27 Sep 2022 3:45 AM GMT
Permitting him to withdraw his application for regular bail in a 2019 sedition case, the Delhi High Court has asked the trial court to first consider former JNU student Sharjeel Imam's application seeking relief under Section 436-A CrPC on the ground that he has remained in custody for 31 months in the FIR. Section 436-A provides that when a person before the conclusion of trial has undergone...
Permitting him to withdraw his application for regular bail in a 2019 sedition case, the Delhi High Court has asked the trial court to first consider former JNU student Sharjeel Imam's application seeking relief under Section 436-A CrPC on the ground that he has remained in custody for 31 months in the FIR.
Section 436-A provides that when a person before the conclusion of trial has undergone an imprisonment of up to one-half of the maximum sentence specified for the offence alleged against him, he can be released by court on bail. The case against Imam registered at the NFC Police station pertains to a speech he had delievered at Jamia Millia Islamia in 2019
Justice Anoop Kumar Mendiratta in the order passed on September 26 asked the trial court to also take into consideration Supreme Court's order of keeping the offence of sedition in abeyance, while taking a decision on Imam's application.
Imam was denied bail by a Saket Court in October 2021, saying that the tone and tenor of his 'incendiary speech' had a debilitating effect upon public tranquility, peace and harmony of the society. While his plea seeking bail was pending before High Court, Imam had recently moved an application in trial court under Section 436A.
He has argued that since he has been incarcerated for about 31 months after being arrested in February 2020, he is entitled for the benefit of being released - having undergone detention for more than one-half of the maximum period of imprisonment under Section 153A of IPC. Section 153A provides for a maximum of three years of punishment.
Imam's counsel on Monday submitted that trial court, while dismissing his bail plea, had only made observations against him with respect to offences under Section 153A and 124A of IPC and opined that no case was made out under other offences. Advocate Ahmad Ibrahim argued that the only offence which now warrants consideration of the trial court during the hearing of bail plea is Section 153A as offence of sedition has been kept in abeyance.
While Ibrahim sought a clarification that the pendency of his bail plea before High Court should not come in the way of deciding his application under Section 436A CrPC before the trial court, the prosecution submitted that Imam's bail plea pending before High Court may be withdrawn in entirety, as it may not be appropriate to consider the application under Section 436A CrPC in a piecemeal with reference to Section 153A of IPC.
Justice Mendiratta noted that Section 436A CrPC was inserted by an amendment in 2005 with a laudable object for granting bail with respect to the offences for which the punishment of death has not been specified as one of the punishments, to uphold the rights of imprisoned individuals who are forced to languish in jail for prolonged period, pending inquiry, investigation or trial.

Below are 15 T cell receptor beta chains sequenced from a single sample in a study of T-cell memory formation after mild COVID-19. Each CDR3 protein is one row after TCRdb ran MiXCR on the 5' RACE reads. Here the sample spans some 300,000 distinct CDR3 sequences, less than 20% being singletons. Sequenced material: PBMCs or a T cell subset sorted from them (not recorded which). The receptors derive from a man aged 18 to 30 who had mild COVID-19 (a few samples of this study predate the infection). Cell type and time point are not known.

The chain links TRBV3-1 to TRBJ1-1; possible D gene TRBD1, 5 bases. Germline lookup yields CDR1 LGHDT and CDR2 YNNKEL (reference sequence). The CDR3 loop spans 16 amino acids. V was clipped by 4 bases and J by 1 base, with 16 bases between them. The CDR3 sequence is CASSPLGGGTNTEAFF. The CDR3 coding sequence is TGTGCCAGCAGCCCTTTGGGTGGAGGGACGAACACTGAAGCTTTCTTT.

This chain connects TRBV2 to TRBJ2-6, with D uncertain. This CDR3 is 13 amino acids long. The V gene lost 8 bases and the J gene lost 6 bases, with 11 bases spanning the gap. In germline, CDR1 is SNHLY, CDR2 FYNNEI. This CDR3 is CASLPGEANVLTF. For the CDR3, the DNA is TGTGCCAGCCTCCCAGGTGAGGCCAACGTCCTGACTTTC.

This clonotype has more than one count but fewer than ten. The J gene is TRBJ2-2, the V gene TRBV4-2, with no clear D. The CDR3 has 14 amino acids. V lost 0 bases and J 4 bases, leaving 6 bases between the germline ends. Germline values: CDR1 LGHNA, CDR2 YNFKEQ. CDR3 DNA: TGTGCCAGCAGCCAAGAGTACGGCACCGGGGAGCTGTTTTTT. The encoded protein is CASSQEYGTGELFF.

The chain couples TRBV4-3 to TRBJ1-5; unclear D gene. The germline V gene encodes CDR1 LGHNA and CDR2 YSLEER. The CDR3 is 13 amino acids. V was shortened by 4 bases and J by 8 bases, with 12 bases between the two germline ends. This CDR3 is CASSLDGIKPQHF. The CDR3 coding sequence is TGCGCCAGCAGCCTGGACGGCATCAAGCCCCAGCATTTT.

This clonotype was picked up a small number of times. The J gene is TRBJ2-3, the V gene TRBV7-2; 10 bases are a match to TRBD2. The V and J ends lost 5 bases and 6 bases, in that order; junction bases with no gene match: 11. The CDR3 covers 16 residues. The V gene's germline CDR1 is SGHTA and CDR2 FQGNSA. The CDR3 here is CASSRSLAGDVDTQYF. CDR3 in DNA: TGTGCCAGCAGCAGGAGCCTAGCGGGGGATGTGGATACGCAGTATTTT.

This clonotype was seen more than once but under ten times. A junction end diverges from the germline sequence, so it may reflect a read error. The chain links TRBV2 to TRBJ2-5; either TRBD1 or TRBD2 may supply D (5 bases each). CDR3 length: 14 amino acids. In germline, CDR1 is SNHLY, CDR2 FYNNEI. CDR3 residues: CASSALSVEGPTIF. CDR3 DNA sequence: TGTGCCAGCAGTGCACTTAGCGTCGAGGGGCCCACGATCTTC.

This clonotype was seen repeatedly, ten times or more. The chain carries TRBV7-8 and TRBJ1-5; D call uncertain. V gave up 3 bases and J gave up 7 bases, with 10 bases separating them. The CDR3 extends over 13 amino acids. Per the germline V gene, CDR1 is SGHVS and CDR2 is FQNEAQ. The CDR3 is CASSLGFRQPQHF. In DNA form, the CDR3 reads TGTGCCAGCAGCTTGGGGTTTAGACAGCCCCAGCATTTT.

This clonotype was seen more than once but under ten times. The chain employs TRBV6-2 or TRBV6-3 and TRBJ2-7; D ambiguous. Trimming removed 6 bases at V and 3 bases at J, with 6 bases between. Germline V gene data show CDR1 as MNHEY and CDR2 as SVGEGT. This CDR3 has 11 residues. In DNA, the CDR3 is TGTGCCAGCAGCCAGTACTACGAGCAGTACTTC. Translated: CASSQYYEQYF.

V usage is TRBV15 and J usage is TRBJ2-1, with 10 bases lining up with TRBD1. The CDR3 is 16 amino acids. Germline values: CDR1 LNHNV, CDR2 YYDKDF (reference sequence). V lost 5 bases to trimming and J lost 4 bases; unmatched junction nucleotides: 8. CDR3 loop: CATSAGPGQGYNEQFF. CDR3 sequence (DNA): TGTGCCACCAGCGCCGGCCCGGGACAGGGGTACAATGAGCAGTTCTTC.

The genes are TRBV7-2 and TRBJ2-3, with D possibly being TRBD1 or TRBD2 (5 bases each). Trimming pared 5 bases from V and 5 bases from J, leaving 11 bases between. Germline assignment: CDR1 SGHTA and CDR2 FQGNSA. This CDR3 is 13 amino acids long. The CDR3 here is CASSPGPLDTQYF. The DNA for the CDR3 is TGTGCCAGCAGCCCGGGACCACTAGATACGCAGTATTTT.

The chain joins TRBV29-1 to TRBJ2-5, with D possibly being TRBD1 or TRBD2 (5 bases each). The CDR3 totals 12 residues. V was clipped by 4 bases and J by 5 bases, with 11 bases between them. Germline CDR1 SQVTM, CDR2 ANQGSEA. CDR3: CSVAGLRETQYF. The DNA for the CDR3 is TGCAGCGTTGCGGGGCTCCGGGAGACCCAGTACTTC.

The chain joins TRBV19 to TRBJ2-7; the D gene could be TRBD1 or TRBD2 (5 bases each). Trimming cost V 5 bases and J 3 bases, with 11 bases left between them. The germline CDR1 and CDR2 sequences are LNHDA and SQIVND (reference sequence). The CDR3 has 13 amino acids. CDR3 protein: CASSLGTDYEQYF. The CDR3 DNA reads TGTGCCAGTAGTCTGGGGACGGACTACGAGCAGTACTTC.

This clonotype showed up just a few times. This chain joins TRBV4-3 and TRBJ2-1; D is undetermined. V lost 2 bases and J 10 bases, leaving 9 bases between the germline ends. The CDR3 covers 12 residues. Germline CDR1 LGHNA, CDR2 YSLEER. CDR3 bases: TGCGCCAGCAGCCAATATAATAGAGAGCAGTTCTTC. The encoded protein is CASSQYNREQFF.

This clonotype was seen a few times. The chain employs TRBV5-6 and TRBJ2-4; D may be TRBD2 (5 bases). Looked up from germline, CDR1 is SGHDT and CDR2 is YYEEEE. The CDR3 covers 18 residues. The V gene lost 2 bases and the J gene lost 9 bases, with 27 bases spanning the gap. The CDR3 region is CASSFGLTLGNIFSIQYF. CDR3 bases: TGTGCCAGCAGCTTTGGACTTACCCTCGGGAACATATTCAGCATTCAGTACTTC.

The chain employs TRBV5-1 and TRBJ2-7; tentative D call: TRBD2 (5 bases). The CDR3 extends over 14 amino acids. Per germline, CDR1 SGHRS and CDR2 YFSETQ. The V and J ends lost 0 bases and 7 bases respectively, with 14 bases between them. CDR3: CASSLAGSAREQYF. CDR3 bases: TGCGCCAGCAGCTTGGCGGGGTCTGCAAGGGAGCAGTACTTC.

"The provision draws the maximum period for which an undertrial prisoner can be detained and the period needs to be reckoned with the custody of the accused during the investigation, inquiry and trial," the Court said.
It added, "However, the first proviso to Section 436-A Cr.P.C. permits the continued detention of said person for a period longer than one-half of the said period, if such detention is necessary for the reasons to be recorded in writing. Such an exercise of power is expected to be undertaken sparingly being an exception to the general rule."
The court further said that it also needs to be kept in perspective that Section 436-A CrPC facilitates liberty "being the core intendment under Article 21 of the Constitution of India."
The NFC Police FIR alleges that on December 15 in 2019, an information was received by Police regarding a demonstration being held against the Citizenship Amendment Bill (CAB) by the students and residents of Jamia Nagar.
A mob had blocked traffic movement on the road and started damaging public/private vehicles and properties with sticks, stones and bricks, according to the police case. The prosecution has claimed that rioters got instigated by the speech delivered by Imam on December 13 in 2019 and then resorted to violence.
The trial court in its bail order in October observed that the evidence against Imam was "scanty and sketchy" to take a prima facie view that his speeches incited riots, The court was also of the view that the prosecution case for instigation of riots was left with "gaping holes" which cannot be filled with "surmises and conjectures".
However, his bail plea was dismissed noting that further examination was needed to ascertain if the speech amounted to the offence of sedition under Section 124A IPC and promotion of communal disharmony under Section 153A IPC.
Title: Sharjeel Imam vs. State
Citation: 2022 LiveLaw (Del) 907
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